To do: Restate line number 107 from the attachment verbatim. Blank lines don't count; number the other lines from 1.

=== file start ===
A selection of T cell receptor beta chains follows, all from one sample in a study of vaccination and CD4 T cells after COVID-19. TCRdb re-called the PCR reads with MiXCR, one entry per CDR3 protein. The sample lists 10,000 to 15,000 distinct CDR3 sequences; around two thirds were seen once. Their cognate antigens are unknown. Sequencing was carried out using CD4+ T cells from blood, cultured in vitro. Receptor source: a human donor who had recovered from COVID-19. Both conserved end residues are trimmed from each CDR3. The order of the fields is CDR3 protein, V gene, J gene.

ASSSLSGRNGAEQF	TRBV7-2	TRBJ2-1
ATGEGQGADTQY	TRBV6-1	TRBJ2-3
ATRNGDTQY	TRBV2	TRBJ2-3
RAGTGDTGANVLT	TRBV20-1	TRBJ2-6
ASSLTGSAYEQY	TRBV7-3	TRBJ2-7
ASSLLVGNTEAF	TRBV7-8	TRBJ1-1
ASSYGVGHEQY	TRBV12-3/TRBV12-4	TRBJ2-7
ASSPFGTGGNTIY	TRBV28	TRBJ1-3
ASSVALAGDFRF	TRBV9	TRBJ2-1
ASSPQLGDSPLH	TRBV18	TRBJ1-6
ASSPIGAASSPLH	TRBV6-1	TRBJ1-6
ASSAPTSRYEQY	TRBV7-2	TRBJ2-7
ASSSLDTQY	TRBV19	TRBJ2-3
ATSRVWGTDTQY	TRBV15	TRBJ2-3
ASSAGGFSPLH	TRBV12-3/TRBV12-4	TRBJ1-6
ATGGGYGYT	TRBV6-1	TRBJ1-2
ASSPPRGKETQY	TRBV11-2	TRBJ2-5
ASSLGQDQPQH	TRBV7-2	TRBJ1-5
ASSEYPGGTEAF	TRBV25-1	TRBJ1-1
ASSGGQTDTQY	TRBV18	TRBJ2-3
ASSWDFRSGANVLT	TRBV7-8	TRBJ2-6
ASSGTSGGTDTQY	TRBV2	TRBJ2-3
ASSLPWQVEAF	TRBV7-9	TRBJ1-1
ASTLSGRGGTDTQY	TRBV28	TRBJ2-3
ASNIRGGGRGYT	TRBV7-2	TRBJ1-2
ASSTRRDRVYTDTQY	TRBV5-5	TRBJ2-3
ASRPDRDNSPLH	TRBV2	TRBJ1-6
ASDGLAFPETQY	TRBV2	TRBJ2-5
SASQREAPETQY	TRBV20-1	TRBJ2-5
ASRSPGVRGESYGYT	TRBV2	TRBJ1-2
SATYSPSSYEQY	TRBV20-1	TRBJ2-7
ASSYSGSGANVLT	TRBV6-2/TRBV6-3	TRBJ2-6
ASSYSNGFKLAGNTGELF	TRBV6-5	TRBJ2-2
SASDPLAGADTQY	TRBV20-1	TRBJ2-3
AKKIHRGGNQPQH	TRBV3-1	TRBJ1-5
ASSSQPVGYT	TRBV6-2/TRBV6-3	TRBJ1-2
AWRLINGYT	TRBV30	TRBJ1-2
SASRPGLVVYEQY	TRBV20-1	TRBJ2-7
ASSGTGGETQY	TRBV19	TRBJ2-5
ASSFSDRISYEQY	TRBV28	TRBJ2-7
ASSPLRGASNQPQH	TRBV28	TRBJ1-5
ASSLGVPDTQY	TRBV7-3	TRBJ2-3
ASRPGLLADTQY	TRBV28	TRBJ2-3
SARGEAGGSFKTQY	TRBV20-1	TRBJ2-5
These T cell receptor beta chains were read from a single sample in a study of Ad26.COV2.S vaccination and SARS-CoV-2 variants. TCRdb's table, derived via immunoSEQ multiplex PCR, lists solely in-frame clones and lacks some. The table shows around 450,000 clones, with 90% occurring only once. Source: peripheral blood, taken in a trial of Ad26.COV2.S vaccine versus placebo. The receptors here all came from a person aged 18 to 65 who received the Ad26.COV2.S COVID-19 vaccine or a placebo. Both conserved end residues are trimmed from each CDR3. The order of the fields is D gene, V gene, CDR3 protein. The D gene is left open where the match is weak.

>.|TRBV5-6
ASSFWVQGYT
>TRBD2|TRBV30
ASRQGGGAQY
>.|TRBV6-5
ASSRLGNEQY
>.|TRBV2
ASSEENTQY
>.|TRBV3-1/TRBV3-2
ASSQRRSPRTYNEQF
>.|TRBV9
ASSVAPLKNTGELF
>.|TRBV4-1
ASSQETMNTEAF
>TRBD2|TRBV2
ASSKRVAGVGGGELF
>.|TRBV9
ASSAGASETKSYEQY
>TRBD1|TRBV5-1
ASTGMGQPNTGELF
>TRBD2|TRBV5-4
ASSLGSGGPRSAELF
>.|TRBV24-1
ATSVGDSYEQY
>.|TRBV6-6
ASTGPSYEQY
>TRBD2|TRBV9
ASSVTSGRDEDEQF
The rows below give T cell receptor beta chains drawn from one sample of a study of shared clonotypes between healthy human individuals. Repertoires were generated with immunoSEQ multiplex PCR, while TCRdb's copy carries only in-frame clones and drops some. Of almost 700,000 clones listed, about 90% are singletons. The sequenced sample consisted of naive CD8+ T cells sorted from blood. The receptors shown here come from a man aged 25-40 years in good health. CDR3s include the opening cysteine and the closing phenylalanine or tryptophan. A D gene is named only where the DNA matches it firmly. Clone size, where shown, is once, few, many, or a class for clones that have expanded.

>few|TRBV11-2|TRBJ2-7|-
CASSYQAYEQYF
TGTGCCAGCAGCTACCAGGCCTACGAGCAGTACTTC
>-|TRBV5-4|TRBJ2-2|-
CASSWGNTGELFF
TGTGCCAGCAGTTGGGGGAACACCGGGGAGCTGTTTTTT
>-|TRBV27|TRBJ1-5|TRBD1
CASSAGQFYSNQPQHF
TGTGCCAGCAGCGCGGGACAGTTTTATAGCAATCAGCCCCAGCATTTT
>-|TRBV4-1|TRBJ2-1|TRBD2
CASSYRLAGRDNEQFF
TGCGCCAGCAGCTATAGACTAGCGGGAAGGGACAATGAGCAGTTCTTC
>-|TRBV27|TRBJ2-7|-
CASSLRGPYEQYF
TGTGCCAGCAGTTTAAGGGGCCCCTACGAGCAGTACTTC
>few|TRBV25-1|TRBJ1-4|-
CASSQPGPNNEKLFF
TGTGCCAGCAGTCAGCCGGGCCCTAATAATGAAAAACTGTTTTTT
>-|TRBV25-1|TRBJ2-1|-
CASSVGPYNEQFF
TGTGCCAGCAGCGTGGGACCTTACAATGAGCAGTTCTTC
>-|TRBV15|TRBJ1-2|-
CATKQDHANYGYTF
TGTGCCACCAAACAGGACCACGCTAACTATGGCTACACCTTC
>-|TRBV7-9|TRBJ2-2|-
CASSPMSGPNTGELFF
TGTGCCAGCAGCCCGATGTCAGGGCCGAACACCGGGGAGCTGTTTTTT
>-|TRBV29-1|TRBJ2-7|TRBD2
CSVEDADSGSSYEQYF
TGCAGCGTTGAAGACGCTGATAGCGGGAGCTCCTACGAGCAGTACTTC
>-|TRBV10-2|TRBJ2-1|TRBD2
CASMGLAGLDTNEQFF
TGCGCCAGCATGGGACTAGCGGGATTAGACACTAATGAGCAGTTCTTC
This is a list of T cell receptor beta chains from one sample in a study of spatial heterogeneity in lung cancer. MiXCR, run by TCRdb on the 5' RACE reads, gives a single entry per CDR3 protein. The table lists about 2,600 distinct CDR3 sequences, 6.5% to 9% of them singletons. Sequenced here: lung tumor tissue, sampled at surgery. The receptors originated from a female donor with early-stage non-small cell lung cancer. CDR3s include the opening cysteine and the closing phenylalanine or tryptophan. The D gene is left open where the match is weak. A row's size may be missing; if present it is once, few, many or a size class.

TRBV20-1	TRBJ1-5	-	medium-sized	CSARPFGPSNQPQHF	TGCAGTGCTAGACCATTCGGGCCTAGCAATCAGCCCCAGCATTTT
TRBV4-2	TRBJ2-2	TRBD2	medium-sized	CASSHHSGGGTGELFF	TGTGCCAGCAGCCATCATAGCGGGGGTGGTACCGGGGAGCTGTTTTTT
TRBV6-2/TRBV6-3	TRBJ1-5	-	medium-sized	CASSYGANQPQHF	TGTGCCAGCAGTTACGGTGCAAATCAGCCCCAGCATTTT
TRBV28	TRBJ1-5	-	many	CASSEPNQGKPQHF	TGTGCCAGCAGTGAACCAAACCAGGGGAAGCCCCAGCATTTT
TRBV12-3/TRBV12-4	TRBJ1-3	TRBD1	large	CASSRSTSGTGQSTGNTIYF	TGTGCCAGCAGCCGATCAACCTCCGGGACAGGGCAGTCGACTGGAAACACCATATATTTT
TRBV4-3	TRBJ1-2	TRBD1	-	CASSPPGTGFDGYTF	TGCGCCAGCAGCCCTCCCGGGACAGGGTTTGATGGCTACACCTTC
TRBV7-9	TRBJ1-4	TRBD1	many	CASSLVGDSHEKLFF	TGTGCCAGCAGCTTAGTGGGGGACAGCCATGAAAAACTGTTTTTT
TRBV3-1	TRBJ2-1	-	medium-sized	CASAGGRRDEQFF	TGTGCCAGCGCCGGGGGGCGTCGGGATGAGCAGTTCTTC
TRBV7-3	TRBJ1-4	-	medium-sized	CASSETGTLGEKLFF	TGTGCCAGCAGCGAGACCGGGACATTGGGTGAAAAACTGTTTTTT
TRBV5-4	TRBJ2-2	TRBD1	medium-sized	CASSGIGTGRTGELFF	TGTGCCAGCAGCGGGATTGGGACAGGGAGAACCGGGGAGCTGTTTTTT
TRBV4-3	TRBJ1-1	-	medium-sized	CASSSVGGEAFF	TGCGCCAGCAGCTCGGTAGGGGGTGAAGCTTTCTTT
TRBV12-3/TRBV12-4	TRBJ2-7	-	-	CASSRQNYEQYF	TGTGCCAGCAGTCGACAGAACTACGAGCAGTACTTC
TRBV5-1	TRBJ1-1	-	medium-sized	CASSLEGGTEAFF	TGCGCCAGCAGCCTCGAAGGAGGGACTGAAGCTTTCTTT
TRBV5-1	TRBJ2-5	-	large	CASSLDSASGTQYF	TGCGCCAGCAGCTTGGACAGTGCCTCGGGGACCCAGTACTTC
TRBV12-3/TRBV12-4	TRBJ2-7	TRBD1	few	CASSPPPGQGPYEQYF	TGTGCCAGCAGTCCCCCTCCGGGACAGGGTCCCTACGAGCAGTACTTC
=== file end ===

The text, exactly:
CASMGLAGLDTNEQFF